Yesterday’s blockbuster report is sounding bells all over the northern hemisphere. (Probably everywhere but Wisconsin.) The latest accolades come from Canada, where the CBC wants every countryman to know that beavers are Worth A Dam.
The beaver is a Canadian icon. To some it’s also a royal pest. Beavers are more than just a nuisance, though. They are also important engineers of our environment. A new study published in the journal PLOS One has discovered just how important beavers are in protecting habitat.
What role do beaver ponds play in the ecosystem?
There are lots of species that rely on beavers to engineer the environment to suit their own needs. Creatures like the Sandhill crane, the mule deer, and, most importantly, juvenile fish. Not only that, when there is a beaver pond, the water is able to be better absorbed by the land, allowing it to resist both droughts and floods a lot better.
For a long time, it was believed that beaver ponds increased the temperature of water in the ecosystem due to its greater surface area absorbing more energy from the sun. That was always thought as a possible way that beaver ponds could be damaging the surrounding ecosystem.
This assumption has been overturned by new research. Nick Weber is with Eco-Logical and his team conducted experiments along Bridge Creek, Oregon.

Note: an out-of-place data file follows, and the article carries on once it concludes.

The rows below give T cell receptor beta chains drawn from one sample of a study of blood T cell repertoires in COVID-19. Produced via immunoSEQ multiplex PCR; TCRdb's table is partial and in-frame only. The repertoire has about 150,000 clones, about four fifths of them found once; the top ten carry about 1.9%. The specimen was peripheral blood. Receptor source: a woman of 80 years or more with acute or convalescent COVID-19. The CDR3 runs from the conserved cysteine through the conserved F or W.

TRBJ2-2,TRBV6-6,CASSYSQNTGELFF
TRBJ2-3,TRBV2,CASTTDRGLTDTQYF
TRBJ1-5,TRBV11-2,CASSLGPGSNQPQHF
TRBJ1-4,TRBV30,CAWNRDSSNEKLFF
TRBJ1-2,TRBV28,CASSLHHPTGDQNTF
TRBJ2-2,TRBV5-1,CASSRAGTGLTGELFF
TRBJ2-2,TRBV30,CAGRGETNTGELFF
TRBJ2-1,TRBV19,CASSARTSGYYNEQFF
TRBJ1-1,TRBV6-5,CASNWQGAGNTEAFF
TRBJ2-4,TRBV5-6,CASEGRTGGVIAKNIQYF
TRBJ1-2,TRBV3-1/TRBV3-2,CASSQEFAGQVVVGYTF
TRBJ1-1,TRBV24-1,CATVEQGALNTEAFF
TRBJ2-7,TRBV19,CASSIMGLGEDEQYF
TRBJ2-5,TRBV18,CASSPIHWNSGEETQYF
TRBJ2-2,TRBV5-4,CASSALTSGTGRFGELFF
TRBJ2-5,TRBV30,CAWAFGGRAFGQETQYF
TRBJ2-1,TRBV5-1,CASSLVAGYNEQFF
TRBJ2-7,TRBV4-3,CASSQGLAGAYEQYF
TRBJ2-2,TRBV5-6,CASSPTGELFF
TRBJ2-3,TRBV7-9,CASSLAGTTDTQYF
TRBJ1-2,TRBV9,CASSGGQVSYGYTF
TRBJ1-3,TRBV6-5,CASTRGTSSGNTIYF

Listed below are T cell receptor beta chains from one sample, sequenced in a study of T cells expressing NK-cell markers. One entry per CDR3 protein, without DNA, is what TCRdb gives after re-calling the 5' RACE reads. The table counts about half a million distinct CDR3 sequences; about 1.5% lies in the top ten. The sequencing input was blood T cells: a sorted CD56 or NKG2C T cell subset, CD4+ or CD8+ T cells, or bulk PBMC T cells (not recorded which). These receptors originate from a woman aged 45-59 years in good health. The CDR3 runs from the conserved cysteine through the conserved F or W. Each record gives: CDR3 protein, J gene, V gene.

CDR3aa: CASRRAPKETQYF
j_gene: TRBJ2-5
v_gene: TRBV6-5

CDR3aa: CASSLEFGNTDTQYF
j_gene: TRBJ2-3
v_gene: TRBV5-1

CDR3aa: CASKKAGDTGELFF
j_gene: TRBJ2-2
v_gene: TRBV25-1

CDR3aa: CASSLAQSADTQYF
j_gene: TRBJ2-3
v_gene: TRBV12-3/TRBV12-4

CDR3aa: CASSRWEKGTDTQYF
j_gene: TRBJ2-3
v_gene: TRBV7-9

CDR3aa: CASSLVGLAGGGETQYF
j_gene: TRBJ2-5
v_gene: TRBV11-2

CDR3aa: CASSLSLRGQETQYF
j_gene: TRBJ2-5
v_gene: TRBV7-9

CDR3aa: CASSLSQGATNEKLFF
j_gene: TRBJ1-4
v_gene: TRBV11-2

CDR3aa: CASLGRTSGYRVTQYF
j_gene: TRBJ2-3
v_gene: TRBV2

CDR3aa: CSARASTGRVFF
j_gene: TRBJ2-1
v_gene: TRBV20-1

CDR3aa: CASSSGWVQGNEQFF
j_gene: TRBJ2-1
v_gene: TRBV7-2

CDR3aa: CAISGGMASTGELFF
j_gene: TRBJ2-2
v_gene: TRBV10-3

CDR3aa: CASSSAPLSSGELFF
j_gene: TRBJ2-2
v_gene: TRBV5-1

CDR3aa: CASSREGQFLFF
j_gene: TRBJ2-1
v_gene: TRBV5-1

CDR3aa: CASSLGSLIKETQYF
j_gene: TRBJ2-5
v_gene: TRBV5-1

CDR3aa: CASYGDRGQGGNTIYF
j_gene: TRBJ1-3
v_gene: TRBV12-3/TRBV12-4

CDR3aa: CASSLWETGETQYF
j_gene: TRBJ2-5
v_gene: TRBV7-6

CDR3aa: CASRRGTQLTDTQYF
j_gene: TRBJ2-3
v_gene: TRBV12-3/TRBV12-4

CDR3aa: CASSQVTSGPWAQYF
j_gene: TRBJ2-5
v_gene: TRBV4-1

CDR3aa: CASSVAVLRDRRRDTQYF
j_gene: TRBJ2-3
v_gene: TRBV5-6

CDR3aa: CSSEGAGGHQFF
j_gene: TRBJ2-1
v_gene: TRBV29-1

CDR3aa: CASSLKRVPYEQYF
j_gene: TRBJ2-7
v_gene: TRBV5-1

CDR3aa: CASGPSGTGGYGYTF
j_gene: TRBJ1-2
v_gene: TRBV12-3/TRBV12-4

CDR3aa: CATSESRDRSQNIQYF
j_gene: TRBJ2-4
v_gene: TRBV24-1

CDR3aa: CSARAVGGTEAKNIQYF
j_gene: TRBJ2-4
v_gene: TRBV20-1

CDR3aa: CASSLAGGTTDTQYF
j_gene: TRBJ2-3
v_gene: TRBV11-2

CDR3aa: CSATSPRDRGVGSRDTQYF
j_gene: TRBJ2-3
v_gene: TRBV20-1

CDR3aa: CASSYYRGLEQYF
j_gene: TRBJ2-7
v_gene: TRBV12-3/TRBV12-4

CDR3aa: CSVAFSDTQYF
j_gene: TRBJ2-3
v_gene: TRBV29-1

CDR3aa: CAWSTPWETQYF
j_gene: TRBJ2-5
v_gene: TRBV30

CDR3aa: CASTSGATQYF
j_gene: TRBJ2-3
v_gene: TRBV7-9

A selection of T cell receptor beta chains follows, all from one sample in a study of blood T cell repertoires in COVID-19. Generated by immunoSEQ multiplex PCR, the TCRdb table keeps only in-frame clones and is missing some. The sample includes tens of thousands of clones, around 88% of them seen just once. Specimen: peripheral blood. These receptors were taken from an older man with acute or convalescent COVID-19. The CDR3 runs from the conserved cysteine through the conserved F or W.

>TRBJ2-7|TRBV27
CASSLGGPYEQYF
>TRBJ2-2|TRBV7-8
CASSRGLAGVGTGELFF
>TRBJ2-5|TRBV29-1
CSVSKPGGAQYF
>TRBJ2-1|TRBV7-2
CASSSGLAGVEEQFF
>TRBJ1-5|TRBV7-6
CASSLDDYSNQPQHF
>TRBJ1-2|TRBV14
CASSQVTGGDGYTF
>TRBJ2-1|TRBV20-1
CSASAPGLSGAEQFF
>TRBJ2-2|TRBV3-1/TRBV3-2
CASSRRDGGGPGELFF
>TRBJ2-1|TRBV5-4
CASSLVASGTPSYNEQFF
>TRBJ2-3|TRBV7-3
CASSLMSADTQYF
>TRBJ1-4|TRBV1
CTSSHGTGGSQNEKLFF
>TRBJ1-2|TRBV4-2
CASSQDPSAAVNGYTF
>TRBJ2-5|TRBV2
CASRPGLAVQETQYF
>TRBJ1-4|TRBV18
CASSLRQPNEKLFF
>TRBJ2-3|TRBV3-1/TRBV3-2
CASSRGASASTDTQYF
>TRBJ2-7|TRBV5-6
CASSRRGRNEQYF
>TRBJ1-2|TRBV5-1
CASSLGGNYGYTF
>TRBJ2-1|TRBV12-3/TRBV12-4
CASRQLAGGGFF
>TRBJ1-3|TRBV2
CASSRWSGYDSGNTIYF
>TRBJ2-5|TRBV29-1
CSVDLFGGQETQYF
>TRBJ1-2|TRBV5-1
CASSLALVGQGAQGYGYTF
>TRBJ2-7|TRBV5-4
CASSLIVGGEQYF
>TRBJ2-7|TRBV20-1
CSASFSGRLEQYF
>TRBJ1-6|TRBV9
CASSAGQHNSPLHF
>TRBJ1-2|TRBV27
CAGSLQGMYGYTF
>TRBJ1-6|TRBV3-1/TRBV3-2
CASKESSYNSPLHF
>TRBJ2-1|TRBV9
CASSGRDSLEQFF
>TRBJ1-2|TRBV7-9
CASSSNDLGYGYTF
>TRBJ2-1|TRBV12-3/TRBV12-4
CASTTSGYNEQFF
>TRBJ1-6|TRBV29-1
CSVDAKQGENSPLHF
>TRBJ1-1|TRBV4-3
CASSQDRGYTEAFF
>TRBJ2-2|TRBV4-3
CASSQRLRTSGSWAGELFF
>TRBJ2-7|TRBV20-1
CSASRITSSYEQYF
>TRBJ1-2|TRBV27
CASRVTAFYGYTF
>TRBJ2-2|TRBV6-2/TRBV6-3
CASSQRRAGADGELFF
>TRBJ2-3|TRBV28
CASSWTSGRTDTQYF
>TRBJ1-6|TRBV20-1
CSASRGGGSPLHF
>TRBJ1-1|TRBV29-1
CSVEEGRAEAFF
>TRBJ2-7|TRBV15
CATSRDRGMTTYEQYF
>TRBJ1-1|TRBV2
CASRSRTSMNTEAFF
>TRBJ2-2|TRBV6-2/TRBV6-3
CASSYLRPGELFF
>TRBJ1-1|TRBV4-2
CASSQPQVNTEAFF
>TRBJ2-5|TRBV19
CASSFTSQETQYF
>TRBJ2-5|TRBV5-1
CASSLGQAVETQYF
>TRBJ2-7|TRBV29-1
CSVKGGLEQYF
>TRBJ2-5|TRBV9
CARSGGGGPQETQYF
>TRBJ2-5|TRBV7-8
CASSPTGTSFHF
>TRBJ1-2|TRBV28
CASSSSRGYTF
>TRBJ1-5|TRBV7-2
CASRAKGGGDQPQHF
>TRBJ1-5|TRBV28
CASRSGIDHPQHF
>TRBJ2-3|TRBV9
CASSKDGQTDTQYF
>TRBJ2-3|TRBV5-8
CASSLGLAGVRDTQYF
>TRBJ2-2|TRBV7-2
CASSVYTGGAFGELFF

“As the volume of surface water increases,” he says, “it just takes a lot longer for streams to heat up during hot summer days.”
The work was done in the high desert of Oregon where temperatures can soar in the summer. But it’s not much different from what we can get in Canada, especially as our world warms.
Why is this significant?
It’s significant because the high temperatures of river water — which on some days can reach up to 29 C — is problematic for fish like salmon and trout. These fish need temperatures closer to 25 C, which is exactly what is achieved by having a beaver pond. Having much cooler water increases the survival of juvenile fish like the steelhead trout.
Needless to say, when we are living in the current warming world, it’s important to find ways to reduce the impact of higher global and water temperatures on important stocks like salmon.
So the proposal is to take inspiration from nature, and the beaver, to help restore habitat by constructing artificial beaver dams. And the coolest part is that beavers eventually take over the dams after a few years.
Not only can the dams restore river systems, but it means beavers might be guided into building dams where they might reduce the impact on people’s lands.
Hurray for beavers! Everybody worships at the ‘salmon and trout’ alter, it seems. Birds and frogs don’t matter as much. But that’s fine. Whatever reason you find to appreciate beavers is good by me. It’s wonderful how surprised folks are by this news, which is old news to us. I think Pollock was talking about the cooling effects of hypoheic exchange 10 years ago, but better late than never.
All this excitement has clearly made the researchers giddy, because yesterday Dr. Wheaton forwarded me an email from the senior author, Nick Weber, excitedly showing photographic evidence of beavers using the BDA’s they had made. Look closely at the picture, because I see something other than beavers. I especially like that patient coyote.
Do you think Joe Wheaton is trolling me?